DEBBIE SYMONS AND JASMINE TARGETT
Creative Spaces LAB-14 Residency 2
March 2015 - June 2015
About The Catchments Project
Debbie Symons and Jasmine Targett were the first artists to utilise the Creative Spaces Studio at LAB-14. Together they created The Catchments Project – three new research based works that addressed the challenge and complexity of Climate Change Adaptation surrounding reduced rainfall and drought. Making Water Visible, The Water Harvest and Getting Busy, focussed on innovative ways of visualising, contributing to and enhancing Melbourne’s waterways and catchments.
Debbie Symons’ works link statistical databases on endangered species to elucidate environmental crime, questioning the involvement of capitalistic venture in the critical, global environmental issues now emerging. Conceptually Symons’ works aim to sensitize a desensitize society.
She recaptures ‘peer-reviewed’ data and forces it back into the public sphere, creating an analysis of real time environmental predicaments. Appropriating known media communication vehicles her works critique capitalism’s participation in the ecological predicament, highlighting its ‘cost’ to humanity and other species. This process thereby enables the works to embody political potency and urgency, allowing them to move beyond a simplistic representation of ‘damaged nature’, to a multifaceted analysis of cause and effect.
Symons collaborates with scientific organisations, such as the IUCN Red List of Threatened Species and The University of Sydney – The Eora Mrio Database to facilitate the statistical data pertaining to her works.
Her works have been shown internationally through the International Urban Screen Association and nationally; Urban Screen – Federation Square, Linden Centre for Contemporary Art, [MARS] Gallery, Latrobe Regional Gallery, Incinerator Gallery, RMIT Gallery, Project Space RMIT, Albury Digital Outdoor Gallery, Craft Victoria, Trocadero Art Space, Shifted Gallery, c3 Contemporary Art Space, Monash University Faculty Gallery, The Substation etc. Symons completed her PhD,Anthropocentrism, Endangered Species and the Environmental Dilemma in 2014 at Monash University with the support of an Australian Postgraduate Scholarship. Symons’ works are held in number of private collections within Australia and in the U.K and she recently won the Linden Art Prize in 2014. Her work has received critical reviews both within Australia and internationally.
Jasmine Targett is an interdisciplinary artist whose work aims to visually and conceptually investigate the ‘blind spots’ in perception surrounding nature and existence. Exploring the tension between awareness and visibility, her work brings into focus the unseen and overlooked.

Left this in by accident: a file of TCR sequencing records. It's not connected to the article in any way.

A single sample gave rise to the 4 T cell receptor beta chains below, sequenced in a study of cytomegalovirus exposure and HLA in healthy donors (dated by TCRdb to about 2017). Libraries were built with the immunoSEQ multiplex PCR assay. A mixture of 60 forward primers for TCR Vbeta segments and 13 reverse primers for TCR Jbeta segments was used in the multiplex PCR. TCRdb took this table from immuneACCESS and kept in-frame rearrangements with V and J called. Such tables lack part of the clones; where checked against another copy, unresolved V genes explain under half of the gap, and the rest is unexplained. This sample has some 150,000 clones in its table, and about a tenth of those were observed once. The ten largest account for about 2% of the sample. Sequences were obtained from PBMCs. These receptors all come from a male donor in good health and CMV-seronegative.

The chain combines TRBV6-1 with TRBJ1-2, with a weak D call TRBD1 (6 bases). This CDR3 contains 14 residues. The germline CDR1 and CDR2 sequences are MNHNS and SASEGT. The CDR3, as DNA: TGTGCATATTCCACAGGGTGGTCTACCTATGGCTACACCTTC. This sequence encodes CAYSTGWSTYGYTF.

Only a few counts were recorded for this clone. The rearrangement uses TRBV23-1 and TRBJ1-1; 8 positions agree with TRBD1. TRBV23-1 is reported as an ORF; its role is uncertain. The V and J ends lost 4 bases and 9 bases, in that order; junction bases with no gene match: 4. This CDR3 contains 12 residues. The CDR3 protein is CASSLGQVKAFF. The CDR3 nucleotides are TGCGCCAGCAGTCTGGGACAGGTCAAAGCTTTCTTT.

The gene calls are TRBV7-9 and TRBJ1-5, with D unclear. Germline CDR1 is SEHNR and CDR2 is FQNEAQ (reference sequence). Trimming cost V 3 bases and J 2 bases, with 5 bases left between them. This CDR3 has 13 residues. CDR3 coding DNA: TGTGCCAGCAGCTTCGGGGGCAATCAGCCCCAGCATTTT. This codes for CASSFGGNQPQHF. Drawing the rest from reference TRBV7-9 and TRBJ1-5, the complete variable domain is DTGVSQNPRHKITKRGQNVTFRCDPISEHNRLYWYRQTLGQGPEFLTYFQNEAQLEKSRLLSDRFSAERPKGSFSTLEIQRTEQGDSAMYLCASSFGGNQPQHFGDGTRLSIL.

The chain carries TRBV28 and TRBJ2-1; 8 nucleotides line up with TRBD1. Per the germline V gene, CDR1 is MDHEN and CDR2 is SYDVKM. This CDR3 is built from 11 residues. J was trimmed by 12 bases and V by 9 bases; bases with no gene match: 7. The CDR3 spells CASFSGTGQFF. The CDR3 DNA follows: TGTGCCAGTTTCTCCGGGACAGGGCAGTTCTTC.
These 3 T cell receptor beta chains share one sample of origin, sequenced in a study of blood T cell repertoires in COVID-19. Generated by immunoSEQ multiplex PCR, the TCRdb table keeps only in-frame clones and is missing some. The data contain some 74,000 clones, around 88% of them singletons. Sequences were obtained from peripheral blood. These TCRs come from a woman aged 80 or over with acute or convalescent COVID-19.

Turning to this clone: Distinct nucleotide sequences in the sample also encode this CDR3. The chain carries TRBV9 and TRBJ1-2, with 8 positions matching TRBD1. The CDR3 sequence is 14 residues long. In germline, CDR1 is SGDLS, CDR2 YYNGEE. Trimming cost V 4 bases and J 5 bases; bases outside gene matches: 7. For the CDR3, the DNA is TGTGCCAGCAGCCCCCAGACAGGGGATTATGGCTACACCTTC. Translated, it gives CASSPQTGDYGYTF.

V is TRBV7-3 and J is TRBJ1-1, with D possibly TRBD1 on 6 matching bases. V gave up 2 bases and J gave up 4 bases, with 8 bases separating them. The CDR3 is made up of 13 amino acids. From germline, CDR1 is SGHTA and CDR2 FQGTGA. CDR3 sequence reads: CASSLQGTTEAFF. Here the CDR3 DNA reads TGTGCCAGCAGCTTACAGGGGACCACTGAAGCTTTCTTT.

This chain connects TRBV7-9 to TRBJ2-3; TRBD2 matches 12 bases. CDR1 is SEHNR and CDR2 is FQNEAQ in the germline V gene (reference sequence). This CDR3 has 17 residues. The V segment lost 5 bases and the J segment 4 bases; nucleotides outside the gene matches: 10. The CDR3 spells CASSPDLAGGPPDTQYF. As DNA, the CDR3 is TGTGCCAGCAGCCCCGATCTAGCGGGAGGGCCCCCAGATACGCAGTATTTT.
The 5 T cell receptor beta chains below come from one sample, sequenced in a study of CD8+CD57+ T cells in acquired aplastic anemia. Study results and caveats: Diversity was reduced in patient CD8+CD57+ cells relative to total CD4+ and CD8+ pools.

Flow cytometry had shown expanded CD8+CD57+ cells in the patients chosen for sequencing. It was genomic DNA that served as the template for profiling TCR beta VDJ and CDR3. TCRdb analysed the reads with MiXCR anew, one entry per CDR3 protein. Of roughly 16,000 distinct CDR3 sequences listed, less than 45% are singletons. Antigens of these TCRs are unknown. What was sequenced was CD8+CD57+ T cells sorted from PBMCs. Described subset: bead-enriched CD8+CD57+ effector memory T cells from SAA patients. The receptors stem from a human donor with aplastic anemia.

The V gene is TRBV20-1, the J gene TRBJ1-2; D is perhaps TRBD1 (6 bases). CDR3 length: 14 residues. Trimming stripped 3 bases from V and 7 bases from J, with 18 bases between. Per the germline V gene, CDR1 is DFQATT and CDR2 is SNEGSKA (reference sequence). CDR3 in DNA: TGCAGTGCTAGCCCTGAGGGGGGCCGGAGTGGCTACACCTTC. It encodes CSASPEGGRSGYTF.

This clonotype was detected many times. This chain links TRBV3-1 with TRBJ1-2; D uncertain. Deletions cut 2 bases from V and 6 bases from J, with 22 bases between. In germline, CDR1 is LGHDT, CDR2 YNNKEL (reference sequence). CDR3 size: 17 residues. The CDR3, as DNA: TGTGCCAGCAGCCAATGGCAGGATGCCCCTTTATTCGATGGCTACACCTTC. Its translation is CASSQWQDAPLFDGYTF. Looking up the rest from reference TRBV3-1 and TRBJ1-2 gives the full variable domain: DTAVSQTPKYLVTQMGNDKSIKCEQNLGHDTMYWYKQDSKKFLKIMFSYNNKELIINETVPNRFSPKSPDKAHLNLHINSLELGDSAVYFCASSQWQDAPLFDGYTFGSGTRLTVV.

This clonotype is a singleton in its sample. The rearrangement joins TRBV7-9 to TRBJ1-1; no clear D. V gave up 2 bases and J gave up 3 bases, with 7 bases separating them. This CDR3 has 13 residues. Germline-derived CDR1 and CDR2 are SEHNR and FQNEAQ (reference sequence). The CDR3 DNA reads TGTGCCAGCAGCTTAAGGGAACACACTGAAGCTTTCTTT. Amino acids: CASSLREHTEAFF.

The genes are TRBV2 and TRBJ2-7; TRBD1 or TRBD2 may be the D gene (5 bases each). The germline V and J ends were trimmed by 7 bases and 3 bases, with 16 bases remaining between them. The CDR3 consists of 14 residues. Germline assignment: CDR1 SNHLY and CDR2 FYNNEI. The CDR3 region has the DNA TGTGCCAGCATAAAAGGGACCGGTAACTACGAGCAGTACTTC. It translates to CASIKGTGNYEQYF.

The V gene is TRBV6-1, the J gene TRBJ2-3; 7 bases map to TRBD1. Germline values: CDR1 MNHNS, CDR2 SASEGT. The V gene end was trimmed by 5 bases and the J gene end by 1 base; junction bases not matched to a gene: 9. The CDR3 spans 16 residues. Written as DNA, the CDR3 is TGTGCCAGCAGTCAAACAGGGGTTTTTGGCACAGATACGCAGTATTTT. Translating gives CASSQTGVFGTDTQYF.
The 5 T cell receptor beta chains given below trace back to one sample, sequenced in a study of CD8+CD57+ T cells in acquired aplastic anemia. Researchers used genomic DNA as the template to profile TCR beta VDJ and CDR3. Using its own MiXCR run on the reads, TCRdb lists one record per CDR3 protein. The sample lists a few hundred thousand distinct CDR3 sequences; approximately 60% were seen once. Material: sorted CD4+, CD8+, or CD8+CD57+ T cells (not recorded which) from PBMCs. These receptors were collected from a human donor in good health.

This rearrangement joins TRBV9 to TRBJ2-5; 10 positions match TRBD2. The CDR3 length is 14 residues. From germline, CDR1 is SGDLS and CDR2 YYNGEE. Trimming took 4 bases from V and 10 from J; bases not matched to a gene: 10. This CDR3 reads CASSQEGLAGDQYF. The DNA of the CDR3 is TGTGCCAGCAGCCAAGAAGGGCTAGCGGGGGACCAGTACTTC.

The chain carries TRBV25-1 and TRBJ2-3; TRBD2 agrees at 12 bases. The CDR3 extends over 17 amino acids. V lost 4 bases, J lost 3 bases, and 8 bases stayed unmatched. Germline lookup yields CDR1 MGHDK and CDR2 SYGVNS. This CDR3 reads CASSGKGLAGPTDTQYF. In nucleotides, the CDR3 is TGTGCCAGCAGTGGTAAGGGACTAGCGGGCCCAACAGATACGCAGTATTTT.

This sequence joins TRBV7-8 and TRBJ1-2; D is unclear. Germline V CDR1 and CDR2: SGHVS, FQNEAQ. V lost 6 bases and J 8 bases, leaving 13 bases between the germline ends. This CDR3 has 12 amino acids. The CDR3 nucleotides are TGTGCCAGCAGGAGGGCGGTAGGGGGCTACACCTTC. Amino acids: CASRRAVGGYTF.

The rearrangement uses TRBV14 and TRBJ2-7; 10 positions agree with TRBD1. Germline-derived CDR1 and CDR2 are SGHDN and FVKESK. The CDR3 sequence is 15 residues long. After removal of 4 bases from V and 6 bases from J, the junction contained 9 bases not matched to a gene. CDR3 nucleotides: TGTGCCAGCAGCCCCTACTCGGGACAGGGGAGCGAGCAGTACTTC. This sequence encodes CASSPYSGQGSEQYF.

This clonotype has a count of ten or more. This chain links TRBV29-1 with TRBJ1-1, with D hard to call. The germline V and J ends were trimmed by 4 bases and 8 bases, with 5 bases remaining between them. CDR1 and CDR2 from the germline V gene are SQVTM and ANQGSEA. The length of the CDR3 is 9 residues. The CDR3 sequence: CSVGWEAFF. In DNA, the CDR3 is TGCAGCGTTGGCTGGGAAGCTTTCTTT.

A techno-romanticist, Jasmine reinterprets traditional craft materials and techniques working with new technologies to find innovative ways to respond to how climate science has changed the way nature is perceived and understood. Working with devices that magnify the natural world her work offers an expanded gaze into perception, making the void between existence and nature tangible. Her work is sustained by significant research collaborations with scientists and environmental data organisations.
There is a subversive undertone within her work that explores awe (the grand sublime force of natural and anthropocentric disaster) on a conceptual level. Her seemingly beautiful and intricately crafted works chart landmarks of anthropocentric disaster that cannot be found on any atlas or world map. These dark wonders of the natural world offer an insight into a ‘super ecology’ in which the natural and artificial have become inextricably linked within one natural system: An ecosystem of universal proportions from which no part is immune from the changes of its counterparts.
Jasmine Targett is an Australian artist that was raised in New York and currently resides in Melbourne Australia. Jasmine’s work was first recognised internationally when she was invited to exhibit in Wonderland at the Museum of Contemporary Art in Taipei. Within Australia Jasmine’s innovative and conceptual work has been regarded for its cultural significance and awarded the LaTrobe Regional Gallery Acquisitive Art Prize and Senini Prize from McClelland Gallery.
Over the past five years Jasmine’s research has received support from the Australia Council for the Arts and the City of Melbourne. Her work has been exhibited nationally at the National Gallery of Australia, the Art Gallery of Western Australia, Cairns Regional Gallery, Craft Victoria and Linden Centre for Contemporary Art. Jasmine Targett’s work is held in private and public collections throughout Australia, Asia and America.